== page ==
Good fortune and cutting-edge scientific equipment have allowed scientists to observe a Gamma Ray Burst jet with a radio telescope and detect the polarisation of radio waves within it for the first time – moving us closer to an understanding of what causes the universe’s most powerful explosions.
Gamma Ray Bursts (GRBs) are the most energetic explosions in the universe, beaming out mighty jets which travel through space at over 99.9% the speed of light, as a star much more massive than our sun collapses at the end of its life to produce a black hole.
Studying the light from Gamma Ray Burst jets as we detect it travelling across space is our best hope of understanding how these powerful jets are formed, but scientists need to be quick to get their telescopes into position and get the best data. The detection of polarised radio waves from a burst’s jet, made possible by a new generation of advanced radio telescopes, offers new clues to this mystery.
The light from this particular event, known as GRB 190114C, which exploded with the force of millions of suns’ worth of TNT about 4.5 billion years ago, reached NASA’s Neil Gehrels Swift Observatory on Jan 14, 2019.
A rapid alert from Swift allowed the research team to direct the Atacama Large Millimeter/Sub-millimeter Array (ALMA) telescope in Chile to observe the burst just two hours after Swift discovered it. Two hours later the team was able to observe the GRB from the Karl G. Jansky Very Large Array (VLA) telescope when it became visible in New Mexico, USA.
Scientists have measured the size of magnetic field patches in a gamma-ray burst jet for the first time by observing polarized radio waves. Individual patches of ordered magnetic fields in the jet each have random directions of polarization. The observed polarization signal is the average from all visible patches (inside the white circle), and is proportional to one over the square root of the number of patches we can see, and thus is much less than the value expected (about 60%) if the field were completely ordered within the white region. As the number of patches in the visible area grows, the measured polarization declines with time.
Combining the measurements from these observatories allowed the research team to determine the structure of magnetic fields within the jet itself, which affects how the radio light is polarised. Theories predict different arrangements of magnetic fields within the jet depending on the fields’ origin, so capturing radio data enabled the researchers to test these theories with observations from telescopes for the first time.
The research team, from the University of Bath, Northwestern University, the Open University of Israel, Harvard University, California State University in Sacramento, the Max Planck Institute in Garching, and Liverpool John Moores University discovered that only 0.8% of the jet light was polarised, meaning that jet’s magnetic field was only ordered over relatively small patches – each less than about 1% of the diameter of the jet. Larger patches would have produced more polarised light.
These measurements suggest that magnetic fields may play a less significant structural role in GRB jets than previously thought.
This helps us narrow down the possible explanations for what causes and powers these extraordinary explosions. The study is published in Astrophysical Journal Letters.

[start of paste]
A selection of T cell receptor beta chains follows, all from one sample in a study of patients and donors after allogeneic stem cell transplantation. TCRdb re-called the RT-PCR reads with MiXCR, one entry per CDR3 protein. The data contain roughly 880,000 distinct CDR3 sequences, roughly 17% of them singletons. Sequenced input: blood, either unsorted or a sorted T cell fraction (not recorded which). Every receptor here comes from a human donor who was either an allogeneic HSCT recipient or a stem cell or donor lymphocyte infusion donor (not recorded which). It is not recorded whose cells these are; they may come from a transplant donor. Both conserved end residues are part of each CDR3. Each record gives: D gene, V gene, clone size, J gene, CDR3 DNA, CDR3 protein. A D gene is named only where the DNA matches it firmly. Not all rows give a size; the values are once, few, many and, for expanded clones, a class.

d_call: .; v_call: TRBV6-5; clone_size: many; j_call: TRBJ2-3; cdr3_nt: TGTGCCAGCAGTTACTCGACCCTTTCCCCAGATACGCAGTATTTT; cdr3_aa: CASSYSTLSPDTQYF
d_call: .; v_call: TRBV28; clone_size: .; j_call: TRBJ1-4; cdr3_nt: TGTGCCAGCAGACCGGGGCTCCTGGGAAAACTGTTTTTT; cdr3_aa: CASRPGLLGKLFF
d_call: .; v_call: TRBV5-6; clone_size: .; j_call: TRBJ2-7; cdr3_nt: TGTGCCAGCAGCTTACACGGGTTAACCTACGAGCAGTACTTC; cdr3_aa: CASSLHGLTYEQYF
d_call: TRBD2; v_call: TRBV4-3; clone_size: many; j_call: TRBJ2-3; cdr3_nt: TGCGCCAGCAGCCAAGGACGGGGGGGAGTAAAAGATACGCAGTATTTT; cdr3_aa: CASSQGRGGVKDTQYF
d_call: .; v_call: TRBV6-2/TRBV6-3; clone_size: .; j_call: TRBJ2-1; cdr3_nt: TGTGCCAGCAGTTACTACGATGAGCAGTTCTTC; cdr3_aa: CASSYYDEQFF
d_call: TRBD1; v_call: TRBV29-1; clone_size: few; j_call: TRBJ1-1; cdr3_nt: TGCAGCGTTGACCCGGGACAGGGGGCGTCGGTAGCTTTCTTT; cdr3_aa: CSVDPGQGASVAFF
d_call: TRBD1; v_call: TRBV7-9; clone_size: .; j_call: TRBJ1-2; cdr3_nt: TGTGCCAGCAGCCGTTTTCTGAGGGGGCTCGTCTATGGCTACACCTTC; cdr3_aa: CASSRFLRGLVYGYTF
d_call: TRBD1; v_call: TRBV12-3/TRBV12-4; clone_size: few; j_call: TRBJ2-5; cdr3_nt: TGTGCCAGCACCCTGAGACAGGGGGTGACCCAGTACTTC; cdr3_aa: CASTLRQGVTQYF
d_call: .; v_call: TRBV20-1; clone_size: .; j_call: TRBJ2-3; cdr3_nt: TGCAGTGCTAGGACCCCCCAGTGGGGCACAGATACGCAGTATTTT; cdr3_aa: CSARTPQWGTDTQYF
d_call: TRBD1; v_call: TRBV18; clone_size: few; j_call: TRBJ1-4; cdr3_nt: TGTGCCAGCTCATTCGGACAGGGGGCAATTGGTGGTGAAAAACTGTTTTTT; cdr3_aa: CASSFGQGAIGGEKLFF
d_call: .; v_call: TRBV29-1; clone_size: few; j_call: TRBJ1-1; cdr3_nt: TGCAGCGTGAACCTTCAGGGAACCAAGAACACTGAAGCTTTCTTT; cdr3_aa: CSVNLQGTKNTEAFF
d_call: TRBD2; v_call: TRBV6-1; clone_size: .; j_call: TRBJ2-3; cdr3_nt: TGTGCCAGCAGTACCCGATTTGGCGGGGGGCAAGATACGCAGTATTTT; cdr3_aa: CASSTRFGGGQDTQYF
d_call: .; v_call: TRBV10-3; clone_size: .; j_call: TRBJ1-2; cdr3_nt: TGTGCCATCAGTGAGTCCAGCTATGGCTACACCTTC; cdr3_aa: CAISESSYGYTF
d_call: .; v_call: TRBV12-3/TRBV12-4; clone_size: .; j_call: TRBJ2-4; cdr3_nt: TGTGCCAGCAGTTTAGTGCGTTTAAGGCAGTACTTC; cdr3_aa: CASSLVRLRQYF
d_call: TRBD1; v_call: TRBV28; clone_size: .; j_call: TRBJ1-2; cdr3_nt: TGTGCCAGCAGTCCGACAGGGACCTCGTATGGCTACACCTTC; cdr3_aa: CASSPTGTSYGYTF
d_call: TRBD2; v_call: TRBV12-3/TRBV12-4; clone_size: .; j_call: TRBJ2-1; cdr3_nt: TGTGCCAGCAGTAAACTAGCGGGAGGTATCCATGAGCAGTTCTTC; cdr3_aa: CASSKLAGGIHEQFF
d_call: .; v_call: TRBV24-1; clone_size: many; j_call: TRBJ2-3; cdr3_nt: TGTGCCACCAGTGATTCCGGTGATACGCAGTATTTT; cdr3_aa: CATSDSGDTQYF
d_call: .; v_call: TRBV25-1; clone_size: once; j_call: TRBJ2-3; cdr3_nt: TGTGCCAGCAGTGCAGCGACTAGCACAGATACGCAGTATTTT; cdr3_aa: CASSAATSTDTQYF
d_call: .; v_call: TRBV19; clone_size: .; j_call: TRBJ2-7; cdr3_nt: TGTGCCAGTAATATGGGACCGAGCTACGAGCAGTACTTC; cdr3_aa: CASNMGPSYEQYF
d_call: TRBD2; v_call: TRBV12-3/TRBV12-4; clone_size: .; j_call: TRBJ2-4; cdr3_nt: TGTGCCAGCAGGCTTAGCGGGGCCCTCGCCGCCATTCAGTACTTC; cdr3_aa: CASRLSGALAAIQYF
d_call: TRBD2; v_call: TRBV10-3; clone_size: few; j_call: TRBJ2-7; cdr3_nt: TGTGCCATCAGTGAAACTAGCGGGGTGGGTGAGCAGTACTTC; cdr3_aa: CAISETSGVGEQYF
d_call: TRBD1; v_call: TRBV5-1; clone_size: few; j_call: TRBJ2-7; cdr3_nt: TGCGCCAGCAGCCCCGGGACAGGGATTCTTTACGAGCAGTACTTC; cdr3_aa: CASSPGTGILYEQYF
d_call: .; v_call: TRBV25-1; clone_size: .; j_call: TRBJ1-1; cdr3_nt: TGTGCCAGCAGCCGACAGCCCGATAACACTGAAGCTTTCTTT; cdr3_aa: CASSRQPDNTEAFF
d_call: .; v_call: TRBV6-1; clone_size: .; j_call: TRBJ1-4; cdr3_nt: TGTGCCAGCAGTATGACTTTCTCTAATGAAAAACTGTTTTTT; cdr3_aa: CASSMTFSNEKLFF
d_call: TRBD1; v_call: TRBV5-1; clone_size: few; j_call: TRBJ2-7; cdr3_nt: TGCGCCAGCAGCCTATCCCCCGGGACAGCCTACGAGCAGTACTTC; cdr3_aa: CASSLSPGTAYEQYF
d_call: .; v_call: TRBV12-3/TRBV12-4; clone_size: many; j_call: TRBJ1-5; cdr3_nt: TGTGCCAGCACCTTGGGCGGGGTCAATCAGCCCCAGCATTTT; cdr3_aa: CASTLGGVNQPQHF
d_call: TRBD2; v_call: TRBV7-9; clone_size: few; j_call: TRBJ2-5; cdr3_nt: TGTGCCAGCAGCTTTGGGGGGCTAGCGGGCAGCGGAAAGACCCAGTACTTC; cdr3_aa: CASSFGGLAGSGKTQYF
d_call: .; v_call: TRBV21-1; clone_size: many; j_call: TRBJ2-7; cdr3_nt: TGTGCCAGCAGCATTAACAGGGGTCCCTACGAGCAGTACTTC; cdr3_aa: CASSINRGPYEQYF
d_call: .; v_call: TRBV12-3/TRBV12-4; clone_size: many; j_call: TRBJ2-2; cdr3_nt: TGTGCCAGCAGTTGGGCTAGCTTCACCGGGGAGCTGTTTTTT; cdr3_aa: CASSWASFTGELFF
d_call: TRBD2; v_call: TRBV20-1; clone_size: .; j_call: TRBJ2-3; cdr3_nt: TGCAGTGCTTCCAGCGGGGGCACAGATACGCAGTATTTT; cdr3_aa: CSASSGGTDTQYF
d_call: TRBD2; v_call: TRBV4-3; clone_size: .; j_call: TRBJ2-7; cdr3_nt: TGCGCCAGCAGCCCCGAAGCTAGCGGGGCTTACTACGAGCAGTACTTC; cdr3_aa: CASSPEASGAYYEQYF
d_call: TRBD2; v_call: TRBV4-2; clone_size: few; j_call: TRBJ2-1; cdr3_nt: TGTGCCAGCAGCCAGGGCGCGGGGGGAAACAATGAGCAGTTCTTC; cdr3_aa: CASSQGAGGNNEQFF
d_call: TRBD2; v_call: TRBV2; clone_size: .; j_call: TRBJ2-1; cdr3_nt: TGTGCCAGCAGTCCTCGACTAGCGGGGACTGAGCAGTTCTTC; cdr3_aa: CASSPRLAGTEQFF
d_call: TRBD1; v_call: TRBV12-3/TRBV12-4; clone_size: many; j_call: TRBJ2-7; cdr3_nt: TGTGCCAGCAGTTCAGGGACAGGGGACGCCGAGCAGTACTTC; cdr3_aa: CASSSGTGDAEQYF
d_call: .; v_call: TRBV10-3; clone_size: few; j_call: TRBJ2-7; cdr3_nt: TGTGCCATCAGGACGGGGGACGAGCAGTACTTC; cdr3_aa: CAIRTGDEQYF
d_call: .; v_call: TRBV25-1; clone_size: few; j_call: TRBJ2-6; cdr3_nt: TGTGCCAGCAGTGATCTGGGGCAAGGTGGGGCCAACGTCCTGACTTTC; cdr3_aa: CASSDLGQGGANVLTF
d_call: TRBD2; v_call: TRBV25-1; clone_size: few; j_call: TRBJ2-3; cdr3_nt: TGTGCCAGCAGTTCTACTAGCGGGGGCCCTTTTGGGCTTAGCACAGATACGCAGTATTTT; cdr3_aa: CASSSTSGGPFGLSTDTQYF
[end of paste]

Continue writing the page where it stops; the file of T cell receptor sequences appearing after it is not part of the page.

First author Dr Tanmoy Laskar, from the University of Bath’s Astrophysics group, said: “We want to understand why some stars produce these extraordinary jets when they die, and the mechanism by which these jets are fuelled – the fastest known outflows in the universe, moving at speeds close to that of light and shining with the incredible luminosity of over a billion suns combined.
“I was in a cab on my way to O’Hare airport in Chicago, following a visit with collaborators when the burst went off. The extreme brightness of this event and the fact that it was visible in Chile right away made it a prime target for our study, and so I immediately contacted ALMA to say we were going to observe this one, in the hope of detecting the first radio polarisation signal.
“It was fortuitous that the target was well placed in the sky for observations with both ALMA in Chile and the VLA in New Mexico. Both facilities responded quickly and the weather was excellent. We then spent two months in a painstaking process to make sure our measurement was genuine and free from instrumental effects. Everything checked out, and that was exciting.”
Dr Kate Alexander, who led the VLA observations, said: “The lower frequency data from the VLA helped confirm that we were seeing the light from the jet itself, rather than from the interaction of the jet with its environment.”
Dr Laskar added: “This measurement opens a new window into GRB science and the studies of energetic astrophysical jets. We would like to understand whether the low level of polarisation measured in this event is characteristic of all GRBs, and if so, what this could tell us about the magnetic structures in GRB jets and the role of magnetic fields in powering jets throughout the universe.”
Professor Carole Mundell, Head of Astrophysics at the University of Bath, added: “The exquisite sensitivity of ALMA and rapid response of the telescopes has, for the first time, allowed us to swiftly and accurately measure the degree of polarisation of microwaves from a GRB afterglow just two hours after the blast and probe the magnetic fields that are thought to drive these powerful, ultrafast outflows.”
The research team plans to hunt for more GRBs to continue to unravel the mysteries of the biggest explosions in the universe.